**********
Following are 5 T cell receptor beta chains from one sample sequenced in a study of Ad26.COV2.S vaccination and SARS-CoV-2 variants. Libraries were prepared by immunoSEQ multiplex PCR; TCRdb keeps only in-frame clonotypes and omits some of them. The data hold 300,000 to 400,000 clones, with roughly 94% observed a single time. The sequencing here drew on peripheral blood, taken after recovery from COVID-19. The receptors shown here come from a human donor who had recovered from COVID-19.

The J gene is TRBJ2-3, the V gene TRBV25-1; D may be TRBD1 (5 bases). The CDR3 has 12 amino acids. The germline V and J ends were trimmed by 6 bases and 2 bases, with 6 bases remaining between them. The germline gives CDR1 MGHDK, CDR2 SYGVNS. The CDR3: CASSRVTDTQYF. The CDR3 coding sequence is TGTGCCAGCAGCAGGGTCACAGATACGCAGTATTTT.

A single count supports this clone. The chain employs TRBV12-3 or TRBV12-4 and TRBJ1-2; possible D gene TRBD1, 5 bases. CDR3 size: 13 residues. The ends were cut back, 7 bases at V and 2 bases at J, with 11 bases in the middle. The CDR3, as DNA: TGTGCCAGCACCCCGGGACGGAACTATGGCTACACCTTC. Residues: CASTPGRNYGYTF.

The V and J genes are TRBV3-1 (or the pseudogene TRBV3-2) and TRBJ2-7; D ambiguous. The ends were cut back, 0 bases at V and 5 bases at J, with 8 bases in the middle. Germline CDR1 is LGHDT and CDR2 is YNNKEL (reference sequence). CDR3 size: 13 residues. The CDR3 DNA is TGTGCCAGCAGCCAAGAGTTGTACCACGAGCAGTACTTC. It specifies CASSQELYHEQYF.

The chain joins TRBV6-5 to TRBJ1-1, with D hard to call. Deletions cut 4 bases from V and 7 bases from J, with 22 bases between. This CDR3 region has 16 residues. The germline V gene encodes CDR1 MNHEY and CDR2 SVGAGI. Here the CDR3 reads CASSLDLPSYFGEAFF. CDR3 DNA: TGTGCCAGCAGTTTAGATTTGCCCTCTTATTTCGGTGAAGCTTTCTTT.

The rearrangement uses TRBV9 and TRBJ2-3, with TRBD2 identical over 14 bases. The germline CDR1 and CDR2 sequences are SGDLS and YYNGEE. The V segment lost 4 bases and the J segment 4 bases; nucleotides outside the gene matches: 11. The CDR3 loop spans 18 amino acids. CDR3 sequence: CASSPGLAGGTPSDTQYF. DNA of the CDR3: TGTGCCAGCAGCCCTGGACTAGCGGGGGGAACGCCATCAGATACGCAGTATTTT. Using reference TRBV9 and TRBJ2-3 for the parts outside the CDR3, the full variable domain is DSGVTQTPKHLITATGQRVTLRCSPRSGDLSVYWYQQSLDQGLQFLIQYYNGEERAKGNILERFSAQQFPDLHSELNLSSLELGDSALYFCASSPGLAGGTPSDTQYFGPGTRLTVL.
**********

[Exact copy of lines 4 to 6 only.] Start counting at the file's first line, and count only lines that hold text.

The V and J genes are TRBV3-1 (or the pseudogene TRBV3-2) and TRBJ2-7; D ambiguous. The ends were cut back, 0 bases at V and 5 bases at J, with 8 bases in the middle. Germline CDR1 is LGHDT and CDR2 is YNNKEL (reference sequence). CDR3 size: 13 residues. The CDR3 DNA is TGTGCCAGCAGCCAAGAGTTGTACCACGAGCAGTACTTC. It specifies CASSQELYHEQYF.

The chain joins TRBV6-5 to TRBJ1-1, with D hard to call. Deletions cut 4 bases from V and 7 bases from J, with 22 bases between. This CDR3 region has 16 residues. The germline V gene encodes CDR1 MNHEY and CDR2 SVGAGI. Here the CDR3 reads CASSLDLPSYFGEAFF. CDR3 DNA: TGTGCCAGCAGTTTAGATTTGCCCTCTTATTTCGGTGAAGCTTTCTTT.

The rearrangement uses TRBV9 and TRBJ2-3, with TRBD2 identical over 14 bases. The germline CDR1 and CDR2 sequences are SGDLS and YYNGEE. The V segment lost 4 bases and the J segment 4 bases; nucleotides outside the gene matches: 11. The CDR3 loop spans 18 amino acids. CDR3 sequence: CASSPGLAGGTPSDTQYF. DNA of the CDR3: TGTGCCAGCAGCCCTGGACTAGCGGGGGGAACGCCATCAGATACGCAGTATTTT. Using reference TRBV9 and TRBJ2-3 for the parts outside the CDR3, the full variable domain is DSGVTQTPKHLITATGQRVTLRCSPRSGDLSVYWYQQSLDQGLQFLIQYYNGEERAKGNILERFSAQQFPDLHSELNLSSLELGDSALYFCASSPGLAGGTPSDTQYFGPGTRLTVL.